PMCID: PMC2043328  PMID: 17394729
accidental falls; elderly; risk; service use
8.  The PRO-AGE study: an international randomised controlled study of health risk appraisal for older persons based in general practice 
Background
This paper describes the study protocol, the recruitment, and base-line data for evaluating the success of randomisation of the PRO-AGE (PRevention in Older people – Assessment in GEneralists' practices) project.
Methods/Design
A group of general practitioners (GPs) in London (U.K.), Hamburg (Germany) and Solothurn (Switzerland) were trained in risk identification, health promotion, and prevention in older people. Their non-disabled older patients were invited to participate in a randomised controlled study. Participants allocated to the intervention group were offered the Health Risk Appraisal for Older Persons (HRA-O) instrument with a site-specific method for reinforcement (London: physician reminders in electronic medical record; Hamburg: one group session or two preventive home visits; Solothurn: six-monthly preventive home visits over a two-year period). Participants allocated to the control group received usual care. At each site, an additional group of GPs did not receive the training, and their eligible patients were invited to participate in a concurrent comparison group. Primary outcomes are self-reported health behaviour and preventative care use at one-year follow-up. In Solothurn, an additional follow-up was conducted at two years. The number of older persons agreeing to participate (% of eligible persons) in the randomised controlled study was 2503 (66.0%) in London, 2580 (53.6%) in Hamburg, and 2284 (67.5%) in Solothurn. Base-line findings confirm that randomisation of participants was successful, with comparable characteristics between intervention and control groups. The number of persons (% of eligible) enrolled in the concurrent comparison group was 636 (48.8%) in London, 746 (35.7%) in Hamburg, and 1171 (63.0%) in Solothurn.
Discussion
PRO-AGE is the first large-scale randomised controlled trial of health risk appraisal for older people in Europe. Its results will inform about the effects of implementing HRA-O with different methods of reinforcement.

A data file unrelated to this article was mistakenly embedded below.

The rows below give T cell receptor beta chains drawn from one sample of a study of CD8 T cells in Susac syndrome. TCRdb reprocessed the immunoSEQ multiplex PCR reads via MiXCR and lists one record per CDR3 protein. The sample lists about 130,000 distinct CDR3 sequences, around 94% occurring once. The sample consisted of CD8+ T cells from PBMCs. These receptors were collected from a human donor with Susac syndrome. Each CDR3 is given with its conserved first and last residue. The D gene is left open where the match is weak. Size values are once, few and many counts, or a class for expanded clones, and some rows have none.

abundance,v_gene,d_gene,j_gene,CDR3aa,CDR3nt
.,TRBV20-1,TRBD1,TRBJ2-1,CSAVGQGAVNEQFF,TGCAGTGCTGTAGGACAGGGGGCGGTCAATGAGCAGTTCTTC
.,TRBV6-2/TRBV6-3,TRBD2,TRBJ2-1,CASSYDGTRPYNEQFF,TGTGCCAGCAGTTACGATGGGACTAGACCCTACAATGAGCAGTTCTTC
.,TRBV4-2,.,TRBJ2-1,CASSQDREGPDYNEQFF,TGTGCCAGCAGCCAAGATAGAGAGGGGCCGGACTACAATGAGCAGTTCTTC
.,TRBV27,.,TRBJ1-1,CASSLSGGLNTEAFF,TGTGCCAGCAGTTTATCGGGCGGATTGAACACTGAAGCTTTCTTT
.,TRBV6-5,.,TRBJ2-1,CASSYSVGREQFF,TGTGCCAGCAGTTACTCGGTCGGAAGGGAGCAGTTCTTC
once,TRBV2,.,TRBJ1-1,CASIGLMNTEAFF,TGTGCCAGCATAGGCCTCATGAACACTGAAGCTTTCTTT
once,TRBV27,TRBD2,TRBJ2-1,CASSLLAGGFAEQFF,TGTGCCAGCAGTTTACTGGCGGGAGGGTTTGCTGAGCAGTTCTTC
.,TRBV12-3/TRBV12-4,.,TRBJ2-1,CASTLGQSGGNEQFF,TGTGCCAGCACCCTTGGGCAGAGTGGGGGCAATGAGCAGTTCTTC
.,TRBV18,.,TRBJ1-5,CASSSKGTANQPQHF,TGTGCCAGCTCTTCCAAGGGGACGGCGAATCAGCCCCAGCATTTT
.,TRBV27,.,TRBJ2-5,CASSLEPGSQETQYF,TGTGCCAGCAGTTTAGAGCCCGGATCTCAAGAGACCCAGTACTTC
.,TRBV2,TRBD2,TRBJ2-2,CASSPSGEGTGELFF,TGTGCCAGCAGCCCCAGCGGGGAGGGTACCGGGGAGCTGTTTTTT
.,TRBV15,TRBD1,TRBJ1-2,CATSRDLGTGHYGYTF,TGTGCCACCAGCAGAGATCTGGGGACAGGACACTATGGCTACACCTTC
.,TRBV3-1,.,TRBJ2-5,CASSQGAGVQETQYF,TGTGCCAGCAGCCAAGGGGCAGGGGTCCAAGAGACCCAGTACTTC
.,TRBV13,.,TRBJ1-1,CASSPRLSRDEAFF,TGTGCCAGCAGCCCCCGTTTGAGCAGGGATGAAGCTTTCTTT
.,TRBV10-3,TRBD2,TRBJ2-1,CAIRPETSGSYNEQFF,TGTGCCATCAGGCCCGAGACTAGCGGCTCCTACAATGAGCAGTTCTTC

doi:10.1186/1471-2288-7-2
PMCID: PMC1783855  PMID: 17217546
9.  Development, feasibility and performance of a health risk appraisal questionnaire for older persons 
Background
Health risk appraisal is a promising method for health promotion and prevention in older persons. The Health Risk Appraisal for the Elderly (HRA-E) developed in the U.S. has unique features but has not been tested outside the United States.
Methods
Based on the original HRA-E, we developed a scientifically updated and regionally adapted multilingual Health Risk Appraisal for Older Persons (HRA-O) instrument consisting of a self-administered questionnaire and software-generated feed-back reports. We evaluated the practicability and performance of the questionnaire in non-disabled community-dwelling older persons in London (U.K.) (N = 1090), Hamburg (Germany) (N = 804), and Solothurn (Switzerland) (N = 748) in a sub-sample of an international randomised controlled study.
Results
Over eighty percent of invited older persons returned the self-administered HRA-O questionnaire. Fair or poor self-perceived health status and older age were correlated with higher rates of non-return of the questionnaire. Older participants and those with lower educational levels reported more difficulty in completing the HRA-O questionnaire as compared to younger and higher educated persons. However, even among older participants and those with low educational level, more than 80% rated the questionnaire as easy to complete. Prevalence rates of risks for functional decline or problems were between 2% and 91% for the 19 HRA-O domains. Participants' intention to change health behaviour suggested that for some risk factors participants were in a pre-contemplation phase, having no short- or medium-term plans for change. Many participants perceived their health behaviour or preventative care uptake as optimal, despite indications of deficits according to the HRA-O based evaluation.
Conclusion
The HRA-O questionnaire was highly accepted by a broad range of community-dwelling non-disabled persons. It identified a high number of risks and problems, and provided information on participants' intention to change health behaviour.
doi:10.1186/1471-2288-7-1
PMCID: PMC1783663  PMID: 17217545
10.  How Do Older Persons Define Constipation? 
This study examined the relation between bowel-related symptoms and self-report of constipation in 10,875 subjects aged 60 years and over, who participated in the 1989 National Health Interview Survey. Subjects reporting constipation “always” or “mostly” over the past 12 months (n= 594) were compared with those who reported never having the symptom (n= 4,192). Straining (adjusted odds ratio 66.7; 95% confidence interval 31.5, 142.4) and hard bowel movements (25.6; 16.7, 38.7) were most strongly associated with self-report of constipation. These findings suggest that treatment for constipation in the older population should be directed as much or more at facilitating comfortable rectal evacuation, as increasing bowel movement frequency.
doi:10.1046/j.1525-1497.1997.12110.x
PMCID: PMC1497059  PMID: 9034948
constipation; aged; bowel movements; straining; rectal evacuation